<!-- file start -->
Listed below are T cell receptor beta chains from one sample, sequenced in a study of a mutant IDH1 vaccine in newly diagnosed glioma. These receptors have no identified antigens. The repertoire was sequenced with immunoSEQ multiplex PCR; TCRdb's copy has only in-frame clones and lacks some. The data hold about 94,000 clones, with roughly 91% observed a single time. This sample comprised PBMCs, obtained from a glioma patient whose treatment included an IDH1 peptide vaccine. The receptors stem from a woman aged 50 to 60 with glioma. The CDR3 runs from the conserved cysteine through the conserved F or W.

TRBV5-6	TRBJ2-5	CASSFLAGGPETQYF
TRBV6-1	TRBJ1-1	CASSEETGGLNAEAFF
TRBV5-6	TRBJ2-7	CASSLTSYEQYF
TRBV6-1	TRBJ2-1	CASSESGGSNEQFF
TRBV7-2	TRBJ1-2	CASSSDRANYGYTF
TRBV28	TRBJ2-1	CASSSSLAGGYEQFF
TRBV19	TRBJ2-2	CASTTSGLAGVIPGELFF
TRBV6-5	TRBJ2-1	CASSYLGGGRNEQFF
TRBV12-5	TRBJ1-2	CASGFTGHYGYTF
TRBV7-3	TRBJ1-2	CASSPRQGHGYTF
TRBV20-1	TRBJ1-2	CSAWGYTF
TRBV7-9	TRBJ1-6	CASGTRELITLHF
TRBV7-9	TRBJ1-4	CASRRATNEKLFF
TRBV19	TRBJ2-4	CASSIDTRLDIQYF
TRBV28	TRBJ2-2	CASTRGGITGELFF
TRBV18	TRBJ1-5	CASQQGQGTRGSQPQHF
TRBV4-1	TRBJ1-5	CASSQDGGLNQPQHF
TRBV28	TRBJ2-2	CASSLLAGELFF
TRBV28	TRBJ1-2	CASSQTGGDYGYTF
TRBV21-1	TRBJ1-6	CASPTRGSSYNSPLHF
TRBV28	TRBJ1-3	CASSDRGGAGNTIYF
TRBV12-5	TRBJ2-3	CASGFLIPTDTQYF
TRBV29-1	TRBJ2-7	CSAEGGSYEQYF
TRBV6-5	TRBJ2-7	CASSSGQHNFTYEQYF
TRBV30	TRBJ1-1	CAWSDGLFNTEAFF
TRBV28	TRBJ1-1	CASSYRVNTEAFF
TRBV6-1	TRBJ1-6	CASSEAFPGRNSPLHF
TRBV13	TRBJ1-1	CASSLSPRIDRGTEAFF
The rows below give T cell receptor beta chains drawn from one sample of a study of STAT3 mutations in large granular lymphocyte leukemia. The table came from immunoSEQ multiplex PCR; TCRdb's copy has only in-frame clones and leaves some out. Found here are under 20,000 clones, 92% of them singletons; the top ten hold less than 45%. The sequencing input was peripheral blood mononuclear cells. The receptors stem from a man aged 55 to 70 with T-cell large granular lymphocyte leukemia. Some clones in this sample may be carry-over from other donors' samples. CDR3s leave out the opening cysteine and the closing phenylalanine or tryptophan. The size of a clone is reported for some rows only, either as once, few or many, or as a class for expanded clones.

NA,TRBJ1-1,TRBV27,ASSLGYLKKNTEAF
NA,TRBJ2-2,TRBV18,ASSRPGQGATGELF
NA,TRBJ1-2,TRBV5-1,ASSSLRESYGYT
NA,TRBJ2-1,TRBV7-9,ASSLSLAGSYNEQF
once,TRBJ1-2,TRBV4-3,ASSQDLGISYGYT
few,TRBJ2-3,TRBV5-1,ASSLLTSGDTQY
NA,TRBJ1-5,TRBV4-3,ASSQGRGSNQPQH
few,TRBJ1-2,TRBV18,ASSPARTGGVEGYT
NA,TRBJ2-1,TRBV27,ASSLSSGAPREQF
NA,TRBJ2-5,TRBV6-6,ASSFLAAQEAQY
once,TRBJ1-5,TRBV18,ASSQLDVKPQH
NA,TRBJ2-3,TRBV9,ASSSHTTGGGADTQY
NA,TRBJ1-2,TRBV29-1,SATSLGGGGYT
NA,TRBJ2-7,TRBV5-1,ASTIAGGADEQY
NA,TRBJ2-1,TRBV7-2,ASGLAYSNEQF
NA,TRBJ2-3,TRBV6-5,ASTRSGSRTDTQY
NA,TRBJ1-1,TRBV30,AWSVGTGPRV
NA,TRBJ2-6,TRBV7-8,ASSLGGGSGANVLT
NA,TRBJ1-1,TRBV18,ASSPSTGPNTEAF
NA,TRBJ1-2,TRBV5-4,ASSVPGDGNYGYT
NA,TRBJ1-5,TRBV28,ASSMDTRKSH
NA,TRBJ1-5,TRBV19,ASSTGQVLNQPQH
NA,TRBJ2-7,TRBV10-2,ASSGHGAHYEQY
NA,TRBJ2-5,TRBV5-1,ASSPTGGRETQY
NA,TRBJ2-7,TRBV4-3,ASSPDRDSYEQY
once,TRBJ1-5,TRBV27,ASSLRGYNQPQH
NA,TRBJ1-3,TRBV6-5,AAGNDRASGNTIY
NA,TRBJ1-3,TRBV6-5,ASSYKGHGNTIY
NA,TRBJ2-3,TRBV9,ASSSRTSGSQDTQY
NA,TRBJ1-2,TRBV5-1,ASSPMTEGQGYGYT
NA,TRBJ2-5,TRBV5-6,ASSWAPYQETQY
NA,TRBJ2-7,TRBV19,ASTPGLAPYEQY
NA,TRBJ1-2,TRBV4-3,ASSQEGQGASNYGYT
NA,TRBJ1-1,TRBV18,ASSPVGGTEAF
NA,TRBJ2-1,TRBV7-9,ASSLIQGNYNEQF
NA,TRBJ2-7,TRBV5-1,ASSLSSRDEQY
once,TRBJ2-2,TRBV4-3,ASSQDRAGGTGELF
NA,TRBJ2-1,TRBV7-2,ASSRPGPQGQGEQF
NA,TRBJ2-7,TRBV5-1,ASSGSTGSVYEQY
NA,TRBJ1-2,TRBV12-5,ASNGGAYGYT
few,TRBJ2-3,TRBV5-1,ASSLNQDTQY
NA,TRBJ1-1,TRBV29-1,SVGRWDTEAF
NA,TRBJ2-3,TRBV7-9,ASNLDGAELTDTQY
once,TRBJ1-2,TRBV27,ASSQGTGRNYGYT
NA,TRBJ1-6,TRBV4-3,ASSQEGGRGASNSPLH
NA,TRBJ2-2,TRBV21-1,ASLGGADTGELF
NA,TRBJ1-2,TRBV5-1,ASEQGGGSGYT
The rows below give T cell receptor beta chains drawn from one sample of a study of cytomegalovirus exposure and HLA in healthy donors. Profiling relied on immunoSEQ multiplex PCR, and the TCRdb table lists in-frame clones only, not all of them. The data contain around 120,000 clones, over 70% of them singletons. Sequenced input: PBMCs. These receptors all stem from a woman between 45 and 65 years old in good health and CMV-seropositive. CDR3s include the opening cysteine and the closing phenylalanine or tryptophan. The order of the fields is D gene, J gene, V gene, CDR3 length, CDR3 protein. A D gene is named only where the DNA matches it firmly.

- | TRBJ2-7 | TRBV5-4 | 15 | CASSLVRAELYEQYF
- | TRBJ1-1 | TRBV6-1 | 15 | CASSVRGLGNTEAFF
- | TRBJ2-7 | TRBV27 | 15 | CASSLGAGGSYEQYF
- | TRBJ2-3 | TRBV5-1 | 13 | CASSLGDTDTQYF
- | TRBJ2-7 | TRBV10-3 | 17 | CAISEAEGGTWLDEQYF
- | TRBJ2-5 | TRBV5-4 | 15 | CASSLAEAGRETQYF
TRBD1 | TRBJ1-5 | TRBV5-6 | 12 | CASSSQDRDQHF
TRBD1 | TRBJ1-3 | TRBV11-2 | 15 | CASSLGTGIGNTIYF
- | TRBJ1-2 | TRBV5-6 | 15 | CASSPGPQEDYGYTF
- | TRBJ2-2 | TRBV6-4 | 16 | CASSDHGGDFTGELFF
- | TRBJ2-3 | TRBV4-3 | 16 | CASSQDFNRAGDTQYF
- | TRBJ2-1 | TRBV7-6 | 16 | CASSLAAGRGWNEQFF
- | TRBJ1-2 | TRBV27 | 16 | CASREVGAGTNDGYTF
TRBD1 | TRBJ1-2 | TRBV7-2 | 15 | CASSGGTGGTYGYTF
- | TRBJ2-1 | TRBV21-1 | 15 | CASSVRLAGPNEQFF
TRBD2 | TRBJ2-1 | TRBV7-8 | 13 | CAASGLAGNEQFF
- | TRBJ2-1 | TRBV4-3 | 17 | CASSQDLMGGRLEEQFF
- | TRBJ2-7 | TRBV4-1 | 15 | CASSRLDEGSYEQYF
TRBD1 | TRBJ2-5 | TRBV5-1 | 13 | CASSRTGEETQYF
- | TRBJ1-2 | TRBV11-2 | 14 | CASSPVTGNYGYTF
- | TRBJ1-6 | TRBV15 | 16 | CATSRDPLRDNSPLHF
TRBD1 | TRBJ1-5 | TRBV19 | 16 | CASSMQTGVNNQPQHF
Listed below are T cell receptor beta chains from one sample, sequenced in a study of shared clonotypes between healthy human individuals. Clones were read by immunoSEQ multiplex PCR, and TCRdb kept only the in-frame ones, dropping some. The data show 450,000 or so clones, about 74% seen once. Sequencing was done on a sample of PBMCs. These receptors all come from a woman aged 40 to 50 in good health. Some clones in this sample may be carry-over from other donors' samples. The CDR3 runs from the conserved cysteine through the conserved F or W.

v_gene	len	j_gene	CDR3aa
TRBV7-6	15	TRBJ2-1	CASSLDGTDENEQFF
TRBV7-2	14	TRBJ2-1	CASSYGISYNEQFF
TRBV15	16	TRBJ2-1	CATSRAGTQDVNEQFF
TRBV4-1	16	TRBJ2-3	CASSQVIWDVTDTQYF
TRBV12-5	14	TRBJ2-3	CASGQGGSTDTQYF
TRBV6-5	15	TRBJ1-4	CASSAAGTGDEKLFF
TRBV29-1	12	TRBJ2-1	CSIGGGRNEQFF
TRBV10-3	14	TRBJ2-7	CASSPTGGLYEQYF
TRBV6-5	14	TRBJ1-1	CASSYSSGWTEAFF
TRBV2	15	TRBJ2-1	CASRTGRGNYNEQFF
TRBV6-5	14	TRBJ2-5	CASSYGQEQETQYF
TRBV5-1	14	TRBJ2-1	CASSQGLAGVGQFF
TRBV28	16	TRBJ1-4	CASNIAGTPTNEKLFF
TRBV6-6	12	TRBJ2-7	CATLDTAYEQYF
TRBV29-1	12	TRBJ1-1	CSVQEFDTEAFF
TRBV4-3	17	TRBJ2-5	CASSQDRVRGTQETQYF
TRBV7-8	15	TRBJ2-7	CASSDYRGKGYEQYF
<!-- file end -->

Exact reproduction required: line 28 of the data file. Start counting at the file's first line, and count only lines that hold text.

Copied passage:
TRBV6-1	TRBJ1-6	CASSEAFPGRNSPLHF